Tarun Fizer thought he had the life-time souvenir, right when it would have made the perfect Christmas gift.
Alas, the replay officials at the WHL played Grinch instead, calling back what would have been the Chestermere native’s first goal in major junior.
Instead of a goal on Dec. 16, it wasn’t until two weeks ago that the Victoria Royals forward finally earned that first goal, months after he thought he was headed home for the holiday break with a puck labelled ‘first WHL goal.’
“I thought I scored but on the replay the puck never crossed the line so they called it back,” said the 16-year-old forward. “The monkey on my shoulder was even bigger than it was before.
“When I scored (on March 3 against the Prince George Cougars), I felt like I was 150 pounds lighter. An awesome feeling. The puck will be coming back to Chestermere for sure.”
Fizer, who also scored March 11 against the Cougars, is hoping he can carry that momentum into the WHL playoffs, as the Royals take on the rival Vancouver Giants in the opening round.
The rookie season has been a rollercoaster for Fizer, who grew up playing with the Rocky Mountain Raiders and Strathmore’s UFA Bisons while being drafted fourth round by the Royals.
Early in the year, he suffered a head injury and that kept him out a full month, leaving him to watch and learn instead of being in the action.
When he did return to the lineup, he was down the depth chart, as is the case with most young players entering the top level of players under the age of 20.
What makes the adjustment even harder is that for the majority of the time Fizer played hockey growing up, he was one of the top players on his team, and he garnered ice time because of that.
“It was really different going into this year,” Fizer said. “All the teams I’ve been on before, I was a top six guy, if not number one then number two. Going into this year I knew it would a nice role change but I think I did a very good job. It was a definite big change.”
There are a lot of difference this year though. He’s living far away from home, in a much better climate (“The lowest it’s been here is minus-2, which is awesome,” he said with a laugh), and there is a lot of travel involved for the team isolated on Vancouver Island.
In between hockey practices, travelling and games all over Western Canada, Fizer also has to complete his Grade 11 work, but there is time to do it on buses, and — unique to the Royals — ferries.
“There’s a lot of challenges in travelling and keeping up with school,” Fizer said. “I’m 16 so I’m still going to school.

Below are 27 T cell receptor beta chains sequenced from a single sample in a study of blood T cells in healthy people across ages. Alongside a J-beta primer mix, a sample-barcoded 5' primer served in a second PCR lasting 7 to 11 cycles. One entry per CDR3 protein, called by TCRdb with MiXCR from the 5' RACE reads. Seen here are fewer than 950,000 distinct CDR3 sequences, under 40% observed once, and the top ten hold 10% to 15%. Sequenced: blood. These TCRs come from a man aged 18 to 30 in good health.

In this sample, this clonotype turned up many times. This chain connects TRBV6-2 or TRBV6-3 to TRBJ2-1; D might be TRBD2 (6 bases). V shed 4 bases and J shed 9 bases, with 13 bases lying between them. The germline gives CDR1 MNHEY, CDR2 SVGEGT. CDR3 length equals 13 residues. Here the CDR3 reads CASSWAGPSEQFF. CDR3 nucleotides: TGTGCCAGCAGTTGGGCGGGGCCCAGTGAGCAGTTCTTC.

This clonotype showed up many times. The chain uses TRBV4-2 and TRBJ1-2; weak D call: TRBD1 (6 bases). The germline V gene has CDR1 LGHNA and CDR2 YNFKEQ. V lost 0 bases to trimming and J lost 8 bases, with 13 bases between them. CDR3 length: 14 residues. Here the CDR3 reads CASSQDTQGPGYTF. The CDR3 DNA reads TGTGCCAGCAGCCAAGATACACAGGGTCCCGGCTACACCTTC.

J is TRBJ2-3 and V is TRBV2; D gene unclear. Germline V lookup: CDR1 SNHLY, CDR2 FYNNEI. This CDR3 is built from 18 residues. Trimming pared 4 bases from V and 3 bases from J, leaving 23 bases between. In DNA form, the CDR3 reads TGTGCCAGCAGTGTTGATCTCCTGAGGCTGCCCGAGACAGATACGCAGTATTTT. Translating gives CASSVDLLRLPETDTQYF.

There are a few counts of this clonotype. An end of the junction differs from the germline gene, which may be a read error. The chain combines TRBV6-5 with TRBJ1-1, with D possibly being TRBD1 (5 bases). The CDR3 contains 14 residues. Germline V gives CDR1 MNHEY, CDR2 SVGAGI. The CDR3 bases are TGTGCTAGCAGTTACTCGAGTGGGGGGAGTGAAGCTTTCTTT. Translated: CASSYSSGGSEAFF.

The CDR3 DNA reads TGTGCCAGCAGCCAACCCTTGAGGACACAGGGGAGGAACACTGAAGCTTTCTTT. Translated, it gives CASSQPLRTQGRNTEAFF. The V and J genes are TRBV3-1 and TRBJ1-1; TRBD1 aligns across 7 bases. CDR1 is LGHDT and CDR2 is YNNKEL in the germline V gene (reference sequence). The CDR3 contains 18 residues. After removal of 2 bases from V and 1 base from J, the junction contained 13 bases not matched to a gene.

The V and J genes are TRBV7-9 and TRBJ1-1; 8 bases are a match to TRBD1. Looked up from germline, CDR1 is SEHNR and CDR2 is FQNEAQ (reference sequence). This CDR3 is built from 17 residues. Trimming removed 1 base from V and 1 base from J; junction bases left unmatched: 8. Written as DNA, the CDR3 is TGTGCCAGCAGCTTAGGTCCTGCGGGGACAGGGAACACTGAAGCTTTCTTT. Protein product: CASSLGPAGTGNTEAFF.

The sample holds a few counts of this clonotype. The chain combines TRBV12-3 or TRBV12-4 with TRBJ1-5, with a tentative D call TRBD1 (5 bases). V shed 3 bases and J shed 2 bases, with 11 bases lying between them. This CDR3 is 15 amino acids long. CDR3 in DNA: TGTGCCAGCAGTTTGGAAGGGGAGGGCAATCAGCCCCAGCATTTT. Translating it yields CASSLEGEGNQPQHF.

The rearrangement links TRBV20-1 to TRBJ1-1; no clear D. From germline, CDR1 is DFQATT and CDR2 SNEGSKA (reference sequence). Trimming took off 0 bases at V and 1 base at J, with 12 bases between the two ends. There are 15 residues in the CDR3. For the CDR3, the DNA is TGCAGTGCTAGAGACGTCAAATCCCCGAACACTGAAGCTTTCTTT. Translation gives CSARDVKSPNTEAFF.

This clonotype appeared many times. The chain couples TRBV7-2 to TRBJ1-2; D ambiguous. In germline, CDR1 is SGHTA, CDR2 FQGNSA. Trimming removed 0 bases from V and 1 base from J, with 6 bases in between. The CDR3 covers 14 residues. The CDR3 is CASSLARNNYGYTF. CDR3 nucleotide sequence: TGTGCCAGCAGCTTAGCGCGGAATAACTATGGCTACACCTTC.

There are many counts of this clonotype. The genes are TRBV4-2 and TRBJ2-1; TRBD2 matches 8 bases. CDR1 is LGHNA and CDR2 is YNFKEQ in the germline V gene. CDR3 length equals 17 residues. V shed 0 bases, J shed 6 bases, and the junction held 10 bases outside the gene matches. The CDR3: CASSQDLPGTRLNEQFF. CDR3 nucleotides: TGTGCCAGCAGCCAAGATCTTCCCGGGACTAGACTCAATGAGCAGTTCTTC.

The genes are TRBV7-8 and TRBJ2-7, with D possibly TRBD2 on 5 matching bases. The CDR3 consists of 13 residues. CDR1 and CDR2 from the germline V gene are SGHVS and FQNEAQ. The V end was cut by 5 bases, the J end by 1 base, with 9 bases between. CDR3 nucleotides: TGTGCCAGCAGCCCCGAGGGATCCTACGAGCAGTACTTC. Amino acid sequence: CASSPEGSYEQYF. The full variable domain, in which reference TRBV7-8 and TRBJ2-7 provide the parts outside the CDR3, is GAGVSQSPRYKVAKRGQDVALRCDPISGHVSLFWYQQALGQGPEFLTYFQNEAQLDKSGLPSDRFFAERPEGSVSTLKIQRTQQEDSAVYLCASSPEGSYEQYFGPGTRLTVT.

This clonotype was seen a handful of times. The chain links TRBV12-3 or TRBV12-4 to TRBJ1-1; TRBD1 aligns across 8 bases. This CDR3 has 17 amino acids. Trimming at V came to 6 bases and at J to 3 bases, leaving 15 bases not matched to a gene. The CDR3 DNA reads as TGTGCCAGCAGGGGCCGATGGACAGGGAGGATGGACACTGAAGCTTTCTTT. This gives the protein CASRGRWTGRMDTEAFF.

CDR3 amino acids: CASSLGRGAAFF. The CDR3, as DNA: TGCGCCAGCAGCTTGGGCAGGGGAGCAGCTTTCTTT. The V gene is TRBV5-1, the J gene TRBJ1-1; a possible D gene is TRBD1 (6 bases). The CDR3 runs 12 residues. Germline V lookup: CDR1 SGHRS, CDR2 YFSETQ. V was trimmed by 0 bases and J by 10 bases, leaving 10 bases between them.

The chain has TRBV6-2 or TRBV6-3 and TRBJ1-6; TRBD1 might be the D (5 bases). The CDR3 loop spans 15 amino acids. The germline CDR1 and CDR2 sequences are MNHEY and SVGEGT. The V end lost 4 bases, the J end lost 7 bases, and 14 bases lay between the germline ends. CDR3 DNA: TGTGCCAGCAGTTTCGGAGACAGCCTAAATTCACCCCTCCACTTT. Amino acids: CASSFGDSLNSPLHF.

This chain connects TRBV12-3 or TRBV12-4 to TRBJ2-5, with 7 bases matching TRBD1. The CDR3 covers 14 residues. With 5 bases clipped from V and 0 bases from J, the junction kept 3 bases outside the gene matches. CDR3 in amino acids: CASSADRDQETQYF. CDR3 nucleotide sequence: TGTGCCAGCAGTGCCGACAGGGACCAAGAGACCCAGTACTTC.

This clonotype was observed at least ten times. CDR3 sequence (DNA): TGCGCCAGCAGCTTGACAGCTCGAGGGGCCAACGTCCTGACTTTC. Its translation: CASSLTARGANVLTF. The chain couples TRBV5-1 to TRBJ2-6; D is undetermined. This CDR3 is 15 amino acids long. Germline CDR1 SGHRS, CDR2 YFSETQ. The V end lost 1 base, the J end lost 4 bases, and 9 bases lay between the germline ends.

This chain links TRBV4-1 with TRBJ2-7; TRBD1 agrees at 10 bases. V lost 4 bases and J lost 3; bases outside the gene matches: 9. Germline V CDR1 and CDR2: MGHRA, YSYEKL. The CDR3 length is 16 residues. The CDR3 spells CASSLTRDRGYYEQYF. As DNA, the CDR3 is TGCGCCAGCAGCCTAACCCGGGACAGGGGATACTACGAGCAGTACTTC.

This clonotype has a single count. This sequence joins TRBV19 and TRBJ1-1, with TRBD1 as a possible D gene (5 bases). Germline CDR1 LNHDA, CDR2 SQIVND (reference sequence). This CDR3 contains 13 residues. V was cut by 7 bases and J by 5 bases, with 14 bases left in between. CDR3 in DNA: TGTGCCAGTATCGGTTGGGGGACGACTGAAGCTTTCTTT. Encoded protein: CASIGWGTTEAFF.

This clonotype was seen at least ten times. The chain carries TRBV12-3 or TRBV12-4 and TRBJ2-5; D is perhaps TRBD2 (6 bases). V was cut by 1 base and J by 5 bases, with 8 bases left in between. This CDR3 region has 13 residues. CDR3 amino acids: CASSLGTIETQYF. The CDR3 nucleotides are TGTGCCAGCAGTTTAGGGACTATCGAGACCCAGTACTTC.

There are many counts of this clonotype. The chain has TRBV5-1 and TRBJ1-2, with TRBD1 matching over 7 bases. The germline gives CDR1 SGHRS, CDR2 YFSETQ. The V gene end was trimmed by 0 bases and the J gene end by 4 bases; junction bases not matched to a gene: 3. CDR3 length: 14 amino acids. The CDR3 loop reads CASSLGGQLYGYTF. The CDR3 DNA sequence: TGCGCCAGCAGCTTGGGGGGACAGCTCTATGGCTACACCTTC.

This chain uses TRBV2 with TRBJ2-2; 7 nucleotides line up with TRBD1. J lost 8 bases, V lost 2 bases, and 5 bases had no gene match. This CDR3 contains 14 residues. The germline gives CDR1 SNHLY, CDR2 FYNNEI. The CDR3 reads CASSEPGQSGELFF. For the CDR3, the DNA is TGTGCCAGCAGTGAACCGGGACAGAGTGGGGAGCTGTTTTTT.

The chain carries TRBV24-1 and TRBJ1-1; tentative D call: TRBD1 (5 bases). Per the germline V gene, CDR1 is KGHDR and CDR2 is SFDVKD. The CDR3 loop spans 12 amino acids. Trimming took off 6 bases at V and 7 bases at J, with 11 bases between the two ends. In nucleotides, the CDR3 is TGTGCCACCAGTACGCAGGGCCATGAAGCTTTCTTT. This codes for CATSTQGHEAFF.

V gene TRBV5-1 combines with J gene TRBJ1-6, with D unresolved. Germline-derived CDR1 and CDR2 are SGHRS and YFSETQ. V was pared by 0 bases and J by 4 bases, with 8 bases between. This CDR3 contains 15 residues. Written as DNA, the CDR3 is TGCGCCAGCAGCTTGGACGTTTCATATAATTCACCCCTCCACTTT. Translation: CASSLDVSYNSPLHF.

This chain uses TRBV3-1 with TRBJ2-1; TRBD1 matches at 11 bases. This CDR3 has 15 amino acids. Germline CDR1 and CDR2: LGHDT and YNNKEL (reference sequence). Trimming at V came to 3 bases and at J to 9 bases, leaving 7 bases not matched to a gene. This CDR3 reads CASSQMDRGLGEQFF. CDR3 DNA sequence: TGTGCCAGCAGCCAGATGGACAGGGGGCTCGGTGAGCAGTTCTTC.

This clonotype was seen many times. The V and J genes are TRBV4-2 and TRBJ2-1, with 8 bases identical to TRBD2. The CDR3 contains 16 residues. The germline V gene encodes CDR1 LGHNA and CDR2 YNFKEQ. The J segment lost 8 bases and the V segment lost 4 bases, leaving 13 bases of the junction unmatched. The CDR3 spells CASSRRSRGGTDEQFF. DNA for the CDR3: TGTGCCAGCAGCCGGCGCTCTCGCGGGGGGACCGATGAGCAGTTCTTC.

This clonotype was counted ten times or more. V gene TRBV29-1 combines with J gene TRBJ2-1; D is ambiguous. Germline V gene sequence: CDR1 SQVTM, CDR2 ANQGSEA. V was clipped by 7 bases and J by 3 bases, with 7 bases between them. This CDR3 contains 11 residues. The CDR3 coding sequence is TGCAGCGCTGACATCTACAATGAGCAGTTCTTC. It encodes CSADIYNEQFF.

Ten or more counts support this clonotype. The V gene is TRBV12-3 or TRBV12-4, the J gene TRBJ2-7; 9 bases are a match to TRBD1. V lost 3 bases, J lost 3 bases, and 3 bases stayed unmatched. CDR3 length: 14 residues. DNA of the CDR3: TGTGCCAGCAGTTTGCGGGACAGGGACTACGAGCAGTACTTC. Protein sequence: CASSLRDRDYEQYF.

“A lot of homework on those ferry rides. You get used to that routine where you are doing homework on the road a lot. When you are doing that, it’s hard on you. You get used to that’s for sure.”
The Royals didn’t have a game scheduled in Calgary this year, but his family was able to follow him on a trip through Edmonton, Medicine Hat and Lethbridge.
A year ago, he was working through a collarbone injury when the Royals came to town, so he didn’t get to join them for a day at the Saddledome, so he’s looking forward to next season when Victoria visits his hometown.
It’s always a bonus when he has family in the stands watching, which was the case over the Family Day weekend in February.
“I wouldn’t say I get nervous. I would say I’m excited,” Fizer said. “They obviously watch my games online. When they actually get to see me play, it’s a lot more exciting for me. I get to show them how much I’ve improved.”
He’s hoping to show off that improvement in the playoffs.
“I feel like I’ve improved every day I’ve stepped on the ice with the older guys,” he said. “They make you work your hardest every day. When you are working your hardest, it’s very taxing but well worth it in the long run.”
By finishing out the season in second place in the B.C. Division, the Royals are the favourites in the opening round against the Giants. Fizer is hoping a good opening round can lead to a long playoff run, and it helps they won the season series against Vancouver 6-3.
“I wouldn’t say it’s a huge rivalry but it’s one of the bigger ones,” he said. “You always want to beat the guys next door.
“We’re feeling pretty confident going into the first round.”